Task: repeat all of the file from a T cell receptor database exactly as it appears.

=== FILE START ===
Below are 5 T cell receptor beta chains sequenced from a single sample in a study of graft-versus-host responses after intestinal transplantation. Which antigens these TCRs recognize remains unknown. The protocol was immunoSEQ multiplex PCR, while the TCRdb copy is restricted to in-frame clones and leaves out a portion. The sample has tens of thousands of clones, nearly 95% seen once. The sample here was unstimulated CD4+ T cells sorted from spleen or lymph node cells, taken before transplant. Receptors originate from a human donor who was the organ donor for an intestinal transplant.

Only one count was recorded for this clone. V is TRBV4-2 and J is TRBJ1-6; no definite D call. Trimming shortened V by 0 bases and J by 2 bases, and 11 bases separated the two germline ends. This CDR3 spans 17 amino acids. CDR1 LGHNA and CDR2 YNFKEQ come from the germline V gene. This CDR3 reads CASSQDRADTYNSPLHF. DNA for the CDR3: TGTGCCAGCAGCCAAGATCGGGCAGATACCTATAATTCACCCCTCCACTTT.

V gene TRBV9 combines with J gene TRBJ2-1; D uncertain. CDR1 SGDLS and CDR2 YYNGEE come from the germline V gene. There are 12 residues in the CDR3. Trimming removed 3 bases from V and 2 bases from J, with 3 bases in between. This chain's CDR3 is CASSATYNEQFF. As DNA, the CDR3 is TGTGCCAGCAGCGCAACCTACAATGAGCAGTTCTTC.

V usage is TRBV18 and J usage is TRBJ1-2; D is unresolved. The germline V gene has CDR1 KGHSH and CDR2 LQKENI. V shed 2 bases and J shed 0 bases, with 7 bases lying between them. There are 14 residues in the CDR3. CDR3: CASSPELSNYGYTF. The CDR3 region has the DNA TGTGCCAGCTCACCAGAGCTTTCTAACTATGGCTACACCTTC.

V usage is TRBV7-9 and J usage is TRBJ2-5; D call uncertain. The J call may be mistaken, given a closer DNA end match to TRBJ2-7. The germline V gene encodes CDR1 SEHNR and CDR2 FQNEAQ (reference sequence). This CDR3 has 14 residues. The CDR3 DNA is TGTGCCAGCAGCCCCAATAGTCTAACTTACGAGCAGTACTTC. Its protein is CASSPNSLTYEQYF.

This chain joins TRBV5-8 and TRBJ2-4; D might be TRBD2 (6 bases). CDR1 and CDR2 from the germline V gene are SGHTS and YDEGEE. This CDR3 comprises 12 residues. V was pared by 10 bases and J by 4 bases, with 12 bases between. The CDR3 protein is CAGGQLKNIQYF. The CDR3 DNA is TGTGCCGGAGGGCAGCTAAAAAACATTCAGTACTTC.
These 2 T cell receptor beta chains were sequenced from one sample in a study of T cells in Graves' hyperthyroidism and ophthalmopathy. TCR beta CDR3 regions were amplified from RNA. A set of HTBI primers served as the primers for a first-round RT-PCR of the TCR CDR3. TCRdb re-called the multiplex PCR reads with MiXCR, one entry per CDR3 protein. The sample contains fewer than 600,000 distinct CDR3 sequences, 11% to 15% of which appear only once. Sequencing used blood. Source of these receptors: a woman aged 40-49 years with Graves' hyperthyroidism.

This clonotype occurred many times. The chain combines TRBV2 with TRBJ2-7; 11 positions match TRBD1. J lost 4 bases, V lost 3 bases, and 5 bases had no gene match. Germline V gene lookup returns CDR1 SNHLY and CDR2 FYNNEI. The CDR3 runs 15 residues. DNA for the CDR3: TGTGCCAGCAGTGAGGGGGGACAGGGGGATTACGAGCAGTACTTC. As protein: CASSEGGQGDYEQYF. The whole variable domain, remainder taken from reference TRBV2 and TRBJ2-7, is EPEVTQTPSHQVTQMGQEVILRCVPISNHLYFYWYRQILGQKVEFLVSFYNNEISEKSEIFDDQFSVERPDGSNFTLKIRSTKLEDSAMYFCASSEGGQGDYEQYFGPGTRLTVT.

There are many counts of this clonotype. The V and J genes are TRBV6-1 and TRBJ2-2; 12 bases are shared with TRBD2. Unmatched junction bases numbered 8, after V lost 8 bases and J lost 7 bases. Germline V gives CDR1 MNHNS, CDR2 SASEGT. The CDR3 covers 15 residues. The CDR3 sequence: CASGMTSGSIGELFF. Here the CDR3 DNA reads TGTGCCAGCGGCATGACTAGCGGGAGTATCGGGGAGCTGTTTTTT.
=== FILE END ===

Below are 5 T cell receptor beta chains sequenced from a single sample in a study of graft-versus-host responses after intestinal transplantation. Which antigens these TCRs recognize remains unknown. The protocol was immunoSEQ multiplex PCR, while the TCRdb copy is restricted to in-frame clones and leaves out a portion. The sample has tens of thousands of clones, nearly 95% seen once. The sample here was unstimulated CD4+ T cells sorted from spleen or lymph node cells, taken before transplant. Receptors originate from a human donor who was the organ donor for an intestinal transplant.

Only one count was recorded for this clone. V is TRBV4-2 and J is TRBJ1-6; no definite D call. Trimming shortened V by 0 bases and J by 2 bases, and 11 bases separated the two germline ends. This CDR3 spans 17 amino acids. CDR1 LGHNA and CDR2 YNFKEQ come from the germline V gene. This CDR3 reads CASSQDRADTYNSPLHF. DNA for the CDR3: TGTGCCAGCAGCCAAGATCGGGCAGATACCTATAATTCACCCCTCCACTTT.

V gene TRBV9 combines with J gene TRBJ2-1; D uncertain. CDR1 SGDLS and CDR2 YYNGEE come from the germline V gene. There are 12 residues in the CDR3. Trimming removed 3 bases from V and 2 bases from J, with 3 bases in between. This chain's CDR3 is CASSATYNEQFF. As DNA, the CDR3 is TGTGCCAGCAGCGCAACCTACAATGAGCAGTTCTTC.

V usage is TRBV18 and J usage is TRBJ1-2; D is unresolved. The germline V gene has CDR1 KGHSH and CDR2 LQKENI. V shed 2 bases and J shed 0 bases, with 7 bases lying between them. There are 14 residues in the CDR3. CDR3: CASSPELSNYGYTF. The CDR3 region has the DNA TGTGCCAGCTCACCAGAGCTTTCTAACTATGGCTACACCTTC.

V usage is TRBV7-9 and J usage is TRBJ2-5; D call uncertain. The J call may be mistaken, given a closer DNA end match to TRBJ2-7. The germline V gene encodes CDR1 SEHNR and CDR2 FQNEAQ (reference sequence). This CDR3 has 14 residues. The CDR3 DNA is TGTGCCAGCAGCCCCAATAGTCTAACTTACGAGCAGTACTTC. Its protein is CASSPNSLTYEQYF.

This chain joins TRBV5-8 and TRBJ2-4; D might be TRBD2 (6 bases). CDR1 and CDR2 from the germline V gene are SGHTS and YDEGEE. This CDR3 comprises 12 residues. V was pared by 10 bases and J by 4 bases, with 12 bases between. The CDR3 protein is CAGGQLKNIQYF. The CDR3 DNA is TGTGCCGGAGGGCAGCTAAAAAACATTCAGTACTTC.
These 2 T cell receptor beta chains were sequenced from one sample in a study of T cells in Graves' hyperthyroidism and ophthalmopathy. TCR beta CDR3 regions were amplified from RNA. A set of HTBI primers served as the primers for a first-round RT-PCR of the TCR CDR3. TCRdb re-called the multiplex PCR reads with MiXCR, one entry per CDR3 protein. The sample contains fewer than 600,000 distinct CDR3 sequences, 11% to 15% of which appear only once. Sequencing used blood. Source of these receptors: a woman aged 40-49 years with Graves' hyperthyroidism.

This clonotype occurred many times. The chain combines TRBV2 with TRBJ2-7; 11 positions match TRBD1. J lost 4 bases, V lost 3 bases, and 5 bases had no gene match. Germline V gene lookup returns CDR1 SNHLY and CDR2 FYNNEI. The CDR3 runs 15 residues. DNA for the CDR3: TGTGCCAGCAGTGAGGGGGGACAGGGGGATTACGAGCAGTACTTC. As protein: CASSEGGQGDYEQYF. The whole variable domain, remainder taken from reference TRBV2 and TRBJ2-7, is EPEVTQTPSHQVTQMGQEVILRCVPISNHLYFYWYRQILGQKVEFLVSFYNNEISEKSEIFDDQFSVERPDGSNFTLKIRSTKLEDSAMYFCASSEGGQGDYEQYFGPGTRLTVT.

There are many counts of this clonotype. The V and J genes are TRBV6-1 and TRBJ2-2; 12 bases are shared with TRBD2. Unmatched junction bases numbered 8, after V lost 8 bases and J lost 7 bases. Germline V gives CDR1 MNHNS, CDR2 SASEGT. The CDR3 covers 15 residues. The CDR3 sequence: CASGMTSGSIGELFF. Here the CDR3 DNA reads TGTGCCAGCGGCATGACTAGCGGGAGTATCGGGGAGCTGTTTTTT.